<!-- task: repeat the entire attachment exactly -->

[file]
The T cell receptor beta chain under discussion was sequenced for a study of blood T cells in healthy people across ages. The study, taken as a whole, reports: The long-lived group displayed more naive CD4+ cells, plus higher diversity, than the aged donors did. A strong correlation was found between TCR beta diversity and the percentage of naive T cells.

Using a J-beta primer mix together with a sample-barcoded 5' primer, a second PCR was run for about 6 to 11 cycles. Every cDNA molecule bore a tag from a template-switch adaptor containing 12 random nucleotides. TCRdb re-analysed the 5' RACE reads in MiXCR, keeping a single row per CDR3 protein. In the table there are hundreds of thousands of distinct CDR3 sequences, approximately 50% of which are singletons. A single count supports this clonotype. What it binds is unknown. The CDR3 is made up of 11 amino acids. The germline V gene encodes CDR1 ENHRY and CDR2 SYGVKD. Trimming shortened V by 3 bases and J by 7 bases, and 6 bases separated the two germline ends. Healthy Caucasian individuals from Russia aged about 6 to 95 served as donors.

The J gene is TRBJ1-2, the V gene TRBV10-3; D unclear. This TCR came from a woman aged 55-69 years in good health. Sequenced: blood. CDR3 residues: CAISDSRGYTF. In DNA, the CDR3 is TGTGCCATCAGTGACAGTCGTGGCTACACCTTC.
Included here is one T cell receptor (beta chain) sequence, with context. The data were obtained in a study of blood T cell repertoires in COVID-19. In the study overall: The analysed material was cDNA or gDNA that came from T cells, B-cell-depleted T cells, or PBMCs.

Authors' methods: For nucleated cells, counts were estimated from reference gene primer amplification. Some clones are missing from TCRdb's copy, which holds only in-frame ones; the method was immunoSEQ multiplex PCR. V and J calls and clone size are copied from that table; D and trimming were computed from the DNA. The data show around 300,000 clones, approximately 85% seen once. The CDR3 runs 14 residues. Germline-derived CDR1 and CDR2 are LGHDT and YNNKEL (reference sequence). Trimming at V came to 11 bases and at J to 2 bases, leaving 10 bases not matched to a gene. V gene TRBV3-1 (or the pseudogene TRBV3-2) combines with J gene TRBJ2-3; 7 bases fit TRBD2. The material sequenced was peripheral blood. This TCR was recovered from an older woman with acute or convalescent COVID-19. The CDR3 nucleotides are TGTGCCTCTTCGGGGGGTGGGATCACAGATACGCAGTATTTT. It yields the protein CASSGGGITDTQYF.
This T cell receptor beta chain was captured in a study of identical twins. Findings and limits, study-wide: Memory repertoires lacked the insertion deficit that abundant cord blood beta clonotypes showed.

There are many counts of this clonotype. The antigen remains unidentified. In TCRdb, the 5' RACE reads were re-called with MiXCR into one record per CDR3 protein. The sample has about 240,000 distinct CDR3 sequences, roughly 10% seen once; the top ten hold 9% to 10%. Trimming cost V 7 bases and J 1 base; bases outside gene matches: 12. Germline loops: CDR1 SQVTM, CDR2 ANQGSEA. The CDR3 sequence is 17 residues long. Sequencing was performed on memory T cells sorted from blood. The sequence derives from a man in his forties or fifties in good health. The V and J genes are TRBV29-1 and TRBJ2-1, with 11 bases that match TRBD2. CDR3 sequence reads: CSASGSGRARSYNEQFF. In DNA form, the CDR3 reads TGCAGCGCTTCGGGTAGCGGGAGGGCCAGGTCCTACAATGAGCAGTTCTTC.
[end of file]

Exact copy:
The T cell receptor beta chain under discussion was sequenced for a study of blood T cells in healthy people across ages. The study, taken as a whole, reports: The long-lived group displayed more naive CD4+ cells, plus higher diversity, than the aged donors did. A strong correlation was found between TCR beta diversity and the percentage of naive T cells.

Using a J-beta primer mix together with a sample-barcoded 5' primer, a second PCR was run for about 6 to 11 cycles. Every cDNA molecule bore a tag from a template-switch adaptor containing 12 random nucleotides. TCRdb re-analysed the 5' RACE reads in MiXCR, keeping a single row per CDR3 protein. In the table there are hundreds of thousands of distinct CDR3 sequences, approximately 50% of which are singletons. A single count supports this clonotype. What it binds is unknown. The CDR3 is made up of 11 amino acids. The germline V gene encodes CDR1 ENHRY and CDR2 SYGVKD. Trimming shortened V by 3 bases and J by 7 bases, and 6 bases separated the two germline ends. Healthy Caucasian individuals from Russia aged about 6 to 95 served as donors.

The J gene is TRBJ1-2, the V gene TRBV10-3; D unclear. This TCR came from a woman aged 55-69 years in good health. Sequenced: blood. CDR3 residues: CAISDSRGYTF. In DNA, the CDR3 is TGTGCCATCAGTGACAGTCGTGGCTACACCTTC.
Included here is one T cell receptor (beta chain) sequence, with context. The data were obtained in a study of blood T cell repertoires in COVID-19. In the study overall: The analysed material was cDNA or gDNA that came from T cells, B-cell-depleted T cells, or PBMCs.

Authors' methods: For nucleated cells, counts were estimated from reference gene primer amplification. Some clones are missing from TCRdb's copy, which holds only in-frame ones; the method was immunoSEQ multiplex PCR. V and J calls and clone size are copied from that table; D and trimming were computed from the DNA. The data show around 300,000 clones, approximately 85% seen once. The CDR3 runs 14 residues. Germline-derived CDR1 and CDR2 are LGHDT and YNNKEL (reference sequence). Trimming at V came to 11 bases and at J to 2 bases, leaving 10 bases not matched to a gene. V gene TRBV3-1 (or the pseudogene TRBV3-2) combines with J gene TRBJ2-3; 7 bases fit TRBD2. The material sequenced was peripheral blood. This TCR was recovered from an older woman with acute or convalescent COVID-19. The CDR3 nucleotides are TGTGCCTCTTCGGGGGGTGGGATCACAGATACGCAGTATTTT. It yields the protein CASSGGGITDTQYF.
This T cell receptor beta chain was captured in a study of identical twins. Findings and limits, study-wide: Memory repertoires lacked the insertion deficit that abundant cord blood beta clonotypes showed.

There are many counts of this clonotype. The antigen remains unidentified. In TCRdb, the 5' RACE reads were re-called with MiXCR into one record per CDR3 protein. The sample has about 240,000 distinct CDR3 sequences, roughly 10% seen once; the top ten hold 9% to 10%. Trimming cost V 7 bases and J 1 base; bases outside gene matches: 12. Germline loops: CDR1 SQVTM, CDR2 ANQGSEA. The CDR3 sequence is 17 residues long. Sequencing was performed on memory T cells sorted from blood. The sequence derives from a man in his forties or fifties in good health. The V and J genes are TRBV29-1 and TRBJ2-1, with 11 bases that match TRBD2. CDR3 sequence reads: CSASGSGRARSYNEQFF. In DNA form, the CDR3 reads TGCAGCGCTTCGGGTAGCGGGAGGGCCAGGTCCTACAATGAGCAGTTCTTC.